Also in December, Rep. Blake Farenthold, R-Texas, said he would not seek re-election after reports of a taxpayer funded sexual discrimination settlement and a toxic office environment. While Farenthold denied specific allegations that he talked about having "sexual fantasies" about a former aide, he acknowledged issues in his office.
"I allowed a workplace culture to take root in my office that was too permissive and decidedly unprofessional," the 56-year-old said in a video at the time of his announcement.
His seat appears to have little chance of going to the Democrats. Farenthold won his 2016 re-election bid with nearly 62 percent of the vote.
Cook rates his 27th District as "solid" Republican. Multiple GOP candidates will push to replace Farenthold.
Rep. Trent Franks, R-Ariz., announced his resignation in December after he acknowledged that he discussed with two female staffers his desire to find a surrogate mother. The House Ethics Committee was investigating the 60-year-old's conduct.
Franks' 8th District appears safe for Republicans.
Franks won re-election in 2016 with nearly 70 percent of the vote. Trump carried the district by more than 20 points, according to NBC News. Cook rates the seat as solid Republican.
A special primary election will take place in February, while Franks' successor in Congress will be chosen by an April special election.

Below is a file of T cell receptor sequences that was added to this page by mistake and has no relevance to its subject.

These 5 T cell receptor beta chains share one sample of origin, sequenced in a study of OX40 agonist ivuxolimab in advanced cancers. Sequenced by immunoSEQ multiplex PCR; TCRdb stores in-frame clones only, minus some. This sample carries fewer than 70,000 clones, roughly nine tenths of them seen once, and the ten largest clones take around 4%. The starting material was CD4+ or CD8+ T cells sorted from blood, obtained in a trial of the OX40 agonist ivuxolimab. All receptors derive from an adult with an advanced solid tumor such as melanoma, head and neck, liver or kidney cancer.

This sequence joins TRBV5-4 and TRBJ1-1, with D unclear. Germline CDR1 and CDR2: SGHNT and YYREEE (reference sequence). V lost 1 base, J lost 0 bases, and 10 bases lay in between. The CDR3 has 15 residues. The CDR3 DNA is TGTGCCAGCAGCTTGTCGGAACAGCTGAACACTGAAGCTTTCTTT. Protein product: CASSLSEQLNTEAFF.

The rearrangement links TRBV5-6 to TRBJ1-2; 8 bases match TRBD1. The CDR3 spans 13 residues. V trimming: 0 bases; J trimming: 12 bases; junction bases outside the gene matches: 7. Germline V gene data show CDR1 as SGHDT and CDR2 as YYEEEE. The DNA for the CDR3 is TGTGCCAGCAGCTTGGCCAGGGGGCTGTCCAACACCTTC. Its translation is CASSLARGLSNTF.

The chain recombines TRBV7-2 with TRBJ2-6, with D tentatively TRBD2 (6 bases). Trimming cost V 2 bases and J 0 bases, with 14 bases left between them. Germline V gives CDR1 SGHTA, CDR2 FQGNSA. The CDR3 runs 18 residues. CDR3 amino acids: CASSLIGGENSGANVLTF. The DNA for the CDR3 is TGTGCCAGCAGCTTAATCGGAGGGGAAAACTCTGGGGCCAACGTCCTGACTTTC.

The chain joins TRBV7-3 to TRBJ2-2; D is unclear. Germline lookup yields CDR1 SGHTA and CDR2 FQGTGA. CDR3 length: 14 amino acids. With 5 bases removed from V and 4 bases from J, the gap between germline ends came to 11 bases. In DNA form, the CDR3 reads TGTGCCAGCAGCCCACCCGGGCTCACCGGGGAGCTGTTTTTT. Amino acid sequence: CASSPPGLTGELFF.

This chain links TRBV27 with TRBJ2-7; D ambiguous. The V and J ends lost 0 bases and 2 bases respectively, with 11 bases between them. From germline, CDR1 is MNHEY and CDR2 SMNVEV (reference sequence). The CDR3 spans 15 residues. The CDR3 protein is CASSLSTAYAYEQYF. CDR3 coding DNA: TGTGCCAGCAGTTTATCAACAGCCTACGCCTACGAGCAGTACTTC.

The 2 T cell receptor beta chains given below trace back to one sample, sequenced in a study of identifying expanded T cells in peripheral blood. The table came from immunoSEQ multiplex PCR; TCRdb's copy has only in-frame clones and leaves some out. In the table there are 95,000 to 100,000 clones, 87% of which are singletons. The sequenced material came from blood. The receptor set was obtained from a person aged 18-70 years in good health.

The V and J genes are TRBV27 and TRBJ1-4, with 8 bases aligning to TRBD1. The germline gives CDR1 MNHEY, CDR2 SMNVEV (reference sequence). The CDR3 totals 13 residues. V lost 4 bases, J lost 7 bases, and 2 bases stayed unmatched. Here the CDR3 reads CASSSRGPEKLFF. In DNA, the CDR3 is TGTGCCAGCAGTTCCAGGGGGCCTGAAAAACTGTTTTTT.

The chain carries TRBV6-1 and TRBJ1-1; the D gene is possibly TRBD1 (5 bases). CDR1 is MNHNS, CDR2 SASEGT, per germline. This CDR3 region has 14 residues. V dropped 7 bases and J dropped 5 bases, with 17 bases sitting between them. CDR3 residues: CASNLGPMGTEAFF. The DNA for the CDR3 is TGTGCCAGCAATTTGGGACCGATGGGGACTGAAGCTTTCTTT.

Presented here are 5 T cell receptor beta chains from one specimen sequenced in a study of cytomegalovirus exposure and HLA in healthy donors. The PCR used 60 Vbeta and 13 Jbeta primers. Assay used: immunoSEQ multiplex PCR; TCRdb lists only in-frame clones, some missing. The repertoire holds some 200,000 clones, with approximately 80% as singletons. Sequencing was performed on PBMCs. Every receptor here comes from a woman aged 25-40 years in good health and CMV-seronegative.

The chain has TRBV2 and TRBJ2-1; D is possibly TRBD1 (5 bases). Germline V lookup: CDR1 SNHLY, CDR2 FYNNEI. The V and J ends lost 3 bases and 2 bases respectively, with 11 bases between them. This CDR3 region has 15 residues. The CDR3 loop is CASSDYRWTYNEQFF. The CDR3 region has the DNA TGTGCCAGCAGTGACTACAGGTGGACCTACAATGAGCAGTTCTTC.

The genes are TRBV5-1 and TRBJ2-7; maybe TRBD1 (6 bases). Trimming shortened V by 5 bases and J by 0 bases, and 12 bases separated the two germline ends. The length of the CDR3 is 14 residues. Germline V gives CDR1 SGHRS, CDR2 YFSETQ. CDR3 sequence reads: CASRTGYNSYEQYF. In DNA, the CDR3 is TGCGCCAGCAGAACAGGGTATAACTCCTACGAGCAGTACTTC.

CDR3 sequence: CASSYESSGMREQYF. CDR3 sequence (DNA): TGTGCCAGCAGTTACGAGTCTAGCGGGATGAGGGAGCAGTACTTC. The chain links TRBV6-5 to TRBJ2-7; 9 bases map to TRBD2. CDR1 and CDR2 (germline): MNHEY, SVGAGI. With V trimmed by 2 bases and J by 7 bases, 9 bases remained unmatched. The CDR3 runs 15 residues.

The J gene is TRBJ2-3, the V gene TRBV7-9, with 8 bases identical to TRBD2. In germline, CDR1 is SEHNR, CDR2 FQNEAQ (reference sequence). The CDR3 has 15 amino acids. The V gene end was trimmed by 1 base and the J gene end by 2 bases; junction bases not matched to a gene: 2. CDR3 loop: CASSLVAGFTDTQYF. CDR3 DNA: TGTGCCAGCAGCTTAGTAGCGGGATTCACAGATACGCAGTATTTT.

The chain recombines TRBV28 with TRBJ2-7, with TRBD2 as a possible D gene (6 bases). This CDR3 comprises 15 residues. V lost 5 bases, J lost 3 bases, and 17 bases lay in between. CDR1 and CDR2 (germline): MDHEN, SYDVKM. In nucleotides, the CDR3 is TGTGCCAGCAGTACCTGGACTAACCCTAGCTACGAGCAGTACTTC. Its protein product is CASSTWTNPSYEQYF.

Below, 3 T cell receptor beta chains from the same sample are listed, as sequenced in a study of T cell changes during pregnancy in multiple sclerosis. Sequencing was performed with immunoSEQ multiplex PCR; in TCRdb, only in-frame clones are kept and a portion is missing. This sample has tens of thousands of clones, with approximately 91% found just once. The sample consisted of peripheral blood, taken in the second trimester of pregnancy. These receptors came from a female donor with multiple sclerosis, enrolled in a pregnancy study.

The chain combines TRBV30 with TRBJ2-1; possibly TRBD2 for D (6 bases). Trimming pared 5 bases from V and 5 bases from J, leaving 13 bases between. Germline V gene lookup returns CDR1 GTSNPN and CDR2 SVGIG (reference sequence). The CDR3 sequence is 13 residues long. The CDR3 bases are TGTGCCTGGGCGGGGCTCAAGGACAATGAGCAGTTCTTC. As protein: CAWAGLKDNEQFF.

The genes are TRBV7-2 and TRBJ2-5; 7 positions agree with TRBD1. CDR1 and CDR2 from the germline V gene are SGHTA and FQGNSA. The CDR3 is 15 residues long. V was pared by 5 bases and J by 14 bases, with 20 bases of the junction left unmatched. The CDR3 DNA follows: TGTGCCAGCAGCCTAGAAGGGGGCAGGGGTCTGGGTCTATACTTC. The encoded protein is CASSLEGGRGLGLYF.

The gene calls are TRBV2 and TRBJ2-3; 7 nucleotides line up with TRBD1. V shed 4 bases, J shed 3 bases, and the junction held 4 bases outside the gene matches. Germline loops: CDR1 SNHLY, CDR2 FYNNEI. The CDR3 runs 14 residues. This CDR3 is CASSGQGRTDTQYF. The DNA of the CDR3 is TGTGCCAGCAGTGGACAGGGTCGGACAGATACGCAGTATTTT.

Conyers, who had been the longest-serving House member, announced his immediate retirement in December as he faced a House Ethics Committee investigation over harassment claims by former staffers. Conyers, 88, denied the allegations and cited his health in his decision to step down.
No special election will be held to replace him, so the next member of Congress from Conyers' 13th District will not take office until next January.
Democrats likely have little fear of losing the seat. Conyers won about 77 percent of the vote in the district in 2016.
Cook rates the district as "solid" Democrat.
Two other House members said they either would resign or not run for re-election this year after scandals in their personal lives.
Rep. Tim Murphy, R-Pa., announced his resignation in October after reports that the pro-life lawmaker asked his mistress to get an abortion. In March, Republican Rick Saccone and Democrat Conor Lamb will vie for the 18th District seat in a special election.
That race appears to favor Republicans. While little polling on the race has surfaced so far, it leans Republican, according to Cook. Murphy won it uncontested in 2016.
In November, Rep. Joe Barton, R-Texas, announced that he would not run for re-election. A nude photo of the lawmaker and lewd message he had written surfaced on the internet. Barton expressed regret for the incident, and said a woman with whom he had a consensual relationship had threatened to share photos of him.
His 6th District appears safe for Republicans.
In the Senate, Minnesota Democrat Al Franken resigned at the start of the year amid accusations of sexual misconduct before he was in Congress. While Franken either denied the incidents or said he remembered them differently, he admitted that he could no longer serve effectively.
Sen. Tina Smith, D-Minn., replaced Franken after getting appointed by Minnesota Gov. Mark Dayton. She will have to face an election this year.
Cook rates the race as a toss up. Clinton narrowly won Minnesota in 2016.